"We now want to test other types of cancer drugs for their effects on the single steps of metastasis formation. Thanks to these insights, it may be possible to discover new substances that allow us to treat existing metastases effectively, or even prevent them from developing at all". --- "Dr Frank Winkler, LMU Munich
So you were diagnosed with cancer, but you caught it in time--- it's been stopped cold, killed by aggressive chemo and a series of radiation treatments.
Congratulations! You beat it. The tumor is gone, the cancer is gone. Open the champagne.
So you think. So you hope. But think again.
Here is the number one thing you need to know about your primary cancer--- it's a mother ship, for even more deadly cancer shuttle craft, which travel throughout your body in search of new territory to invade and conquer.
That's right. It's not the primary cancer that usually kills you. What more often kills are its outgrowths, its outposts, its traveling offspring, its deadly children, called metastases.
About one-fourth of all cancer patients develop invading secondary cancer growths--- metastases--- in the brain.
This brain invasion usually occurs long after successful treatment of the primary tumor. And by now it's the 11th hour--- the metastases prognosis is almost always very poor.
Metastaces, secondary tumors, often grow, invading patients who have, or have had, lung, breast or skin cancers.
Brain metastases invade the brain and torment many patients, with headaches and nausea, and much worse--- neurological symptoms such as paralysis, and aphasia (loss of the ability to speak).
And we don't know why, really. Growth of brain metastases baffle medical science researchers.
Metastaces are very difficult to treat. Up to now, therapies only slowed, not cured, them.
Is there no hope?
Let's look at what we DO know--- okay, we said that the primary tumor is like a mother ship, birthing and sending forth many more invasive tumors (metastases) to come.
We know that, if you don't act to stop the metastases from appearing and traveling throughout the body, you die.
So how do we stop the metastases from establishing new deadlier cancers wherever they land?
There is new hope, hope based on an anti-cancer drug called Avastin.
Neurologist Dr. Frank Winkler (of LMU Munich), and his team of researchers have discovered a startling new approach to metastases containment.
Winkler's team found a sequence of stages that lead some tumor cells to establish metastases, while others fail to form new tumors.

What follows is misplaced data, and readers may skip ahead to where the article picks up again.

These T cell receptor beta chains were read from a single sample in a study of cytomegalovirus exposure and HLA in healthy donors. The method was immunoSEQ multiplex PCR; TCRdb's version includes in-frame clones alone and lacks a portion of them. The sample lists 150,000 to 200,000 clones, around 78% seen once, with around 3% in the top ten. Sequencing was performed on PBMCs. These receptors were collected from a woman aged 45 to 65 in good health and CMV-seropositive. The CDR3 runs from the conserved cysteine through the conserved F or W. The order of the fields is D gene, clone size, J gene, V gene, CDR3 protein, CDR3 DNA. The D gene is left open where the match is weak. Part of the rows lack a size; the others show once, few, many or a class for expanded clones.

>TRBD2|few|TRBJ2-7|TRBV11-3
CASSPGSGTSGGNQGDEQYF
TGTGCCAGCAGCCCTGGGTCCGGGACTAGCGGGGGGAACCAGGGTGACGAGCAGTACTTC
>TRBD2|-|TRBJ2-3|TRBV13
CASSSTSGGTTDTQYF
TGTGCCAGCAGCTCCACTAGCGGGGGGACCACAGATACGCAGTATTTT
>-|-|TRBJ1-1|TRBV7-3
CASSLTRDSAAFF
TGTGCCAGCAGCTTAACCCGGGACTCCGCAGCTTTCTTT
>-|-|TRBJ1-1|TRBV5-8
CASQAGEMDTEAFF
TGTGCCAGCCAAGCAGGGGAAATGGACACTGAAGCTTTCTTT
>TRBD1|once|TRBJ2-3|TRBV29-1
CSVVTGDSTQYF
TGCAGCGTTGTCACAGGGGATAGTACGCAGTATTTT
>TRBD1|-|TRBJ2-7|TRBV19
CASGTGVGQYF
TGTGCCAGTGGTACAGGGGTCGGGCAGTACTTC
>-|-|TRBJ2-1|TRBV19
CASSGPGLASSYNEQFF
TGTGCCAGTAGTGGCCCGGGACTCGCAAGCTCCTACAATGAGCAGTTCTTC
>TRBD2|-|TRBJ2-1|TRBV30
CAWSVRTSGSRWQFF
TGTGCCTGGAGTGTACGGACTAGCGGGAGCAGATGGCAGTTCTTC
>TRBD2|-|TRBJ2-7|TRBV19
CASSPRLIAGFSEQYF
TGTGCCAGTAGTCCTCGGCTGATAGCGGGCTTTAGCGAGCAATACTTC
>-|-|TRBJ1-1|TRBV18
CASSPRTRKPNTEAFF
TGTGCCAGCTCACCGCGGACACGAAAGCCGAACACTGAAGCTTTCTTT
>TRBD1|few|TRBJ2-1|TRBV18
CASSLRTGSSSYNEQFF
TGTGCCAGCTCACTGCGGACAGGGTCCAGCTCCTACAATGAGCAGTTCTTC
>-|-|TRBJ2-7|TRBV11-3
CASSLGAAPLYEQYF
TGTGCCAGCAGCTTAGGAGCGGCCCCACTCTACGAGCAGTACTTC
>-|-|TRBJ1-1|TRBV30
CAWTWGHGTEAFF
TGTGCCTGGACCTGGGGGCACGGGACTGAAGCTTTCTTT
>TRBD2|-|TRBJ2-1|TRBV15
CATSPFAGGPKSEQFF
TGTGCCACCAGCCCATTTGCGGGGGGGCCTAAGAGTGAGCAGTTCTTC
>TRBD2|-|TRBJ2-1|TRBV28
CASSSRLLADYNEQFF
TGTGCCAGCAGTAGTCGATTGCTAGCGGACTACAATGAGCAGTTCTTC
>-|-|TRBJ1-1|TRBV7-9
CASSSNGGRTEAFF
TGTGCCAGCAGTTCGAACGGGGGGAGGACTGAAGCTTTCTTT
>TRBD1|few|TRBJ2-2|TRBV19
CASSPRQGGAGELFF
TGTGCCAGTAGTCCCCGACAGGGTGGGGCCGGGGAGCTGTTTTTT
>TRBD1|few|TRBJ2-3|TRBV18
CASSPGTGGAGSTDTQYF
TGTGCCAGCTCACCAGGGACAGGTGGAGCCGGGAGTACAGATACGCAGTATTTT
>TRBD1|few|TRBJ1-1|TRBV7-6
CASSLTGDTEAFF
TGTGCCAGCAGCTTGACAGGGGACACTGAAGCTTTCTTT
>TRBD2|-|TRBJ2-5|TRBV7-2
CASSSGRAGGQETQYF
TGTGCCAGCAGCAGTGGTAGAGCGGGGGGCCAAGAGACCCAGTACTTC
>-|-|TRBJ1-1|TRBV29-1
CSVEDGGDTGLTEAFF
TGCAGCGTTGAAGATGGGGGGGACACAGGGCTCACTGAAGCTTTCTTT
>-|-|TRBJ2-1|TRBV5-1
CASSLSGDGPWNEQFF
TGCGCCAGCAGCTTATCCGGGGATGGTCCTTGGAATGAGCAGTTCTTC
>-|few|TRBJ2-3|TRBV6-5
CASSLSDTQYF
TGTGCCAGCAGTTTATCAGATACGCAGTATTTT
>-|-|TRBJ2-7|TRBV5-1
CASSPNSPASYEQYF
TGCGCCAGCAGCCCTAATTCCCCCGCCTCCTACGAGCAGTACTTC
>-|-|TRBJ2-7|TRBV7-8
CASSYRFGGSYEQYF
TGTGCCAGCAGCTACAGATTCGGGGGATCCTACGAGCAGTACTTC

By testing the effects of Avastin, the Munich team found more--- by blocking formation of new blood vessels, the anti-cancer drug can slow down or stop the emergence of metastases.
"Unfortunately, brain metastases are now being seen more often than in the past", says Dr. Frank Winkler, who leads the Neurooncology Research Group at the LMU's Neurological Clinic in Munich. "Improvements in the treatment of malignancy have enhanced survival times. But this also means that more patients are at risk of developing brain metastases."
"In contrast to previous reports, intravascular growth is not sufficient to induce a metastasis", reports Winkler. "We observed that such cells must then escape into the surrounding tissue by passing through tiny gaps between the cells of the vessel wall. In the third step, they have to stick to the outer surface of the vessel, where micrometastases, consisting of four to fifty cells, can develop. "
The secondary tumor needs a constant supply of nutrients in order to grow unchecked. Winkler's imaging experiments revealed the hurdles that cancer cells must overcome in order to form metastases.
Winkler said, "Each one of the steps can go awry. Cells may not get out of the circulation, may fail to adhere to the outer vessel wall or be unable to induce angiogenesis". In the absence of angiogenesis, even cells that had attached to the outer vessel wall and proliferated strongly at first eventually died."
As Winkler and his colleagues confirmed, many cancer cells can remain in a resting state for long periods, and then suddenly begin to grow again. "This is why metastases often appear years after successful therapy of the original tumor", he says. It turns out that direct contact with a blood vessel is also essential for the survival of resting tumor cells.
These new findings should soon help metastases victims worldwide.
Winkler's team's discovery that the anti-cancer drug Avastin blocks the angiogenesis step, is a huge breakthrough.
"We now want to test other types of cancer drugs for their effects on the single steps of metastasis formation", says Winkler. "Thanks to these insights, it may be possible to discover new substances that allow us to treat existing metastases effectively, or even prevent them from developing at all".
Source: Ludwig-Maximilians-Universität München